This week Arrow Energy was granted approval by the Queensland Government for it's nearly-600 km pipeline to transport coal seam gas from the Bowen Basin to Curtis Island for processing into liquified natural gas prior to export. Tony Knight of Arrow Energy was coy on ABC 612 Brisbane about exactly how much the project would generate for Arrow or the Government, because he is Vice President of Exploration, you see? Construction will cost $1 billion and provide 700 jobs, although very few people will be required once the pipeline is in operation.

Since we're talking figures, the Great Barrier Reef brings in $6 billion a year in tourism for the nation. Once all the proposed coal- and gas-exporting projects go ahead for Curtis Island, however, one wonders if that figure will be in jeopardy as the risks of ships damaging the Reef and spilling into the ocean increases proportionately. Not to mention the further messing up of Gladstone Harbour.

Arrow Energy is owned jointly by Shell and PetroChina. In 2003 Shell made a commitment not to develop oil and gas in World Heritage Areas. Changing their name to Arrow doesn't obscure the fact that they are breaking that promise in Australia.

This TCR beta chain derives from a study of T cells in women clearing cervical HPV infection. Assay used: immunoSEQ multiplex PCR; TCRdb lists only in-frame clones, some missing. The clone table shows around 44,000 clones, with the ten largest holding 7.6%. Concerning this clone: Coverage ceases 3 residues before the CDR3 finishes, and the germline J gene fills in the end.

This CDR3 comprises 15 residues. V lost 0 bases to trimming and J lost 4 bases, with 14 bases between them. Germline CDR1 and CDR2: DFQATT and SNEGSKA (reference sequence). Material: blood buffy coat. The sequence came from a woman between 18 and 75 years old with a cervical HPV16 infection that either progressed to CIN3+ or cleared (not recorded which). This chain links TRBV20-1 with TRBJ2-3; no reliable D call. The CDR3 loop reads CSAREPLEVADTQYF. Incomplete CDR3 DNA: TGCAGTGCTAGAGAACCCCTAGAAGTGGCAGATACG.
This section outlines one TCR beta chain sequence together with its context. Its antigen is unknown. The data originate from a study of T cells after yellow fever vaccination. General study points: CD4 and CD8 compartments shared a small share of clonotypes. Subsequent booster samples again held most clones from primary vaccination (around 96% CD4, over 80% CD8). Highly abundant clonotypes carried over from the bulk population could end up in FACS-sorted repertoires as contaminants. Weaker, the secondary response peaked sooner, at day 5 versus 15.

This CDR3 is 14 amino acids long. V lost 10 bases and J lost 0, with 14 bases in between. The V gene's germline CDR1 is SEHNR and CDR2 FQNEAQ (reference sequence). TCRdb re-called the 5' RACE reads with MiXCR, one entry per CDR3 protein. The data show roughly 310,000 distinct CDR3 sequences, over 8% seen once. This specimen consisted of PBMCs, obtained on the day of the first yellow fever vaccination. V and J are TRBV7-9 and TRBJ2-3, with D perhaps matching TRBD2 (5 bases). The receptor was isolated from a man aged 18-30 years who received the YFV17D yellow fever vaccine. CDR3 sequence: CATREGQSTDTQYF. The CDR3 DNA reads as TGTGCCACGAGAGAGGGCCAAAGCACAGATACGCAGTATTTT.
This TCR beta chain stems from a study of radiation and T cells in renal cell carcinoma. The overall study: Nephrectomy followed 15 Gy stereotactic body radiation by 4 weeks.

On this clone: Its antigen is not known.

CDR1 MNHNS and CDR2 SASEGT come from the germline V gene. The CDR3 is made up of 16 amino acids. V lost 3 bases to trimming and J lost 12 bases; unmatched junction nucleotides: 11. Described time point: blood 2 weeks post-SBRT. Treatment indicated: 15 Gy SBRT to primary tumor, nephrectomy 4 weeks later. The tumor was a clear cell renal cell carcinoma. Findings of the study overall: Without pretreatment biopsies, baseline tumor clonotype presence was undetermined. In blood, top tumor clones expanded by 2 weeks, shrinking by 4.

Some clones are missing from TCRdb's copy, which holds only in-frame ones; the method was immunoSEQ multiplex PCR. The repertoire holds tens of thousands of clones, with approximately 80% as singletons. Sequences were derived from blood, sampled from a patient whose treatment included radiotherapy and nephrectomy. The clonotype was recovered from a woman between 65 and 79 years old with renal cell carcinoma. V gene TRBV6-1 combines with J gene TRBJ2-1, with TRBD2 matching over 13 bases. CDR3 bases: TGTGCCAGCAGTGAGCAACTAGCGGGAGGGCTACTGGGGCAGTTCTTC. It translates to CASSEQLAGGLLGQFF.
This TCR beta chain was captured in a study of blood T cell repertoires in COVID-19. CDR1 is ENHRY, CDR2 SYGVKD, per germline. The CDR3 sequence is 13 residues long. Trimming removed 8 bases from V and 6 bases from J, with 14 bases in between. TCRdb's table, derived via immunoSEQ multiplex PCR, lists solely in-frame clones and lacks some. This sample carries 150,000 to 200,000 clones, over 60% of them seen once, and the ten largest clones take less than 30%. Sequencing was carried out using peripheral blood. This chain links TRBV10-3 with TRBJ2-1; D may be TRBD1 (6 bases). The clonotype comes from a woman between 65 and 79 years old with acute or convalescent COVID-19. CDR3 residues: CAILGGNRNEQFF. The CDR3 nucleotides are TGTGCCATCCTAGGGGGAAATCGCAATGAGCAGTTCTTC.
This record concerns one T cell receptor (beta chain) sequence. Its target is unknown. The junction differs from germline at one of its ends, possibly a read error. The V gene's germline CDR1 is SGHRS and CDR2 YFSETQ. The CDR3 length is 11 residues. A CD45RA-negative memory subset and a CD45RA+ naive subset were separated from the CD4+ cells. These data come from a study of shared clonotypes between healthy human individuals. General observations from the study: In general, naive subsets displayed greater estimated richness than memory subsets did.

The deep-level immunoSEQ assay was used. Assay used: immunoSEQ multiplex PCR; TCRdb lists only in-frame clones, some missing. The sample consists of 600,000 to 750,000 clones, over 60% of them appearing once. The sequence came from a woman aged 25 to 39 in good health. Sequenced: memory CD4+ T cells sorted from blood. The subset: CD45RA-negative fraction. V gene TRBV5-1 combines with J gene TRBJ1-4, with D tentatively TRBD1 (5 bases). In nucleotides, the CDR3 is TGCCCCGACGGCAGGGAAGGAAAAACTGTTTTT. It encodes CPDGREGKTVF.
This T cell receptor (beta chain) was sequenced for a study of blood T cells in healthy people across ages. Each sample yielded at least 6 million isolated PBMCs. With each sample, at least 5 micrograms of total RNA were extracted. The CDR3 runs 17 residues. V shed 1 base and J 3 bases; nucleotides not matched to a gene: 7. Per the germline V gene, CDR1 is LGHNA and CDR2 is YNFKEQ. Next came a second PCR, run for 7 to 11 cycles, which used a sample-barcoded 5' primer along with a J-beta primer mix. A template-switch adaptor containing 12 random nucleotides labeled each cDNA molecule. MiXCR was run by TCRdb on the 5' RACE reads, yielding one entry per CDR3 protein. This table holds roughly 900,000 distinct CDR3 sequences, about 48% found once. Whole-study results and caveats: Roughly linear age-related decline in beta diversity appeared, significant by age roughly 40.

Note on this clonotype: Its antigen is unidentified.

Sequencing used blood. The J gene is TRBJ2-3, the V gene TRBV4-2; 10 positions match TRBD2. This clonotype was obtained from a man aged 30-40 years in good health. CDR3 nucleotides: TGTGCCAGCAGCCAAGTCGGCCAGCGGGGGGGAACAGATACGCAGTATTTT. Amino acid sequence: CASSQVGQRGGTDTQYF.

Seeing red
Hundreds of thousands, if not millions, of dead prawns have been washed up on the coast of Chile south of Santiago. Something must surely be amiss, right? Right. 'Allegedly', heated water was released by two nearby power plants. Has an environmental crime been committed? This being South America, will the culprits be brought to a level of justice commensurate with the effects of their actions? Will we, in fact, ever hear any more about this story? Is justice ever done in such instances? BP in the Gulf springs to mind.

And bankers across the globe. Some legal eagles will argue that they committed no crime as such. But ask millions of people whose lives have been compromised or even destroyed by bankers' greed what they think. I once suggested that if communities wanted to stop large-scale mining development they should ensure that their government representatives change the law. As all nations have to grapple with the massive global issues that are climate change, population growth and food production, expedient methods of changing laws, nationally and internationally, will have to come about. Many old systems are redundant, and the sooner more citizens recognise this the better. Have a listen to Bob Geldof...

Keeping trees
Since the LNP was elected in Queensland a year ago, it's been steadily undoing a decade of Labor environmental law, as it promised it would. You would think the folly of land clearance throughout Australian history – and I'm including Aboriginal 'land management' in that indictment – would be understood by now. But no. The State Government have lifted restrictions on land clearance on leasehold and freehold properties that were originally imposed as part of protective Natural Vegetation legislation.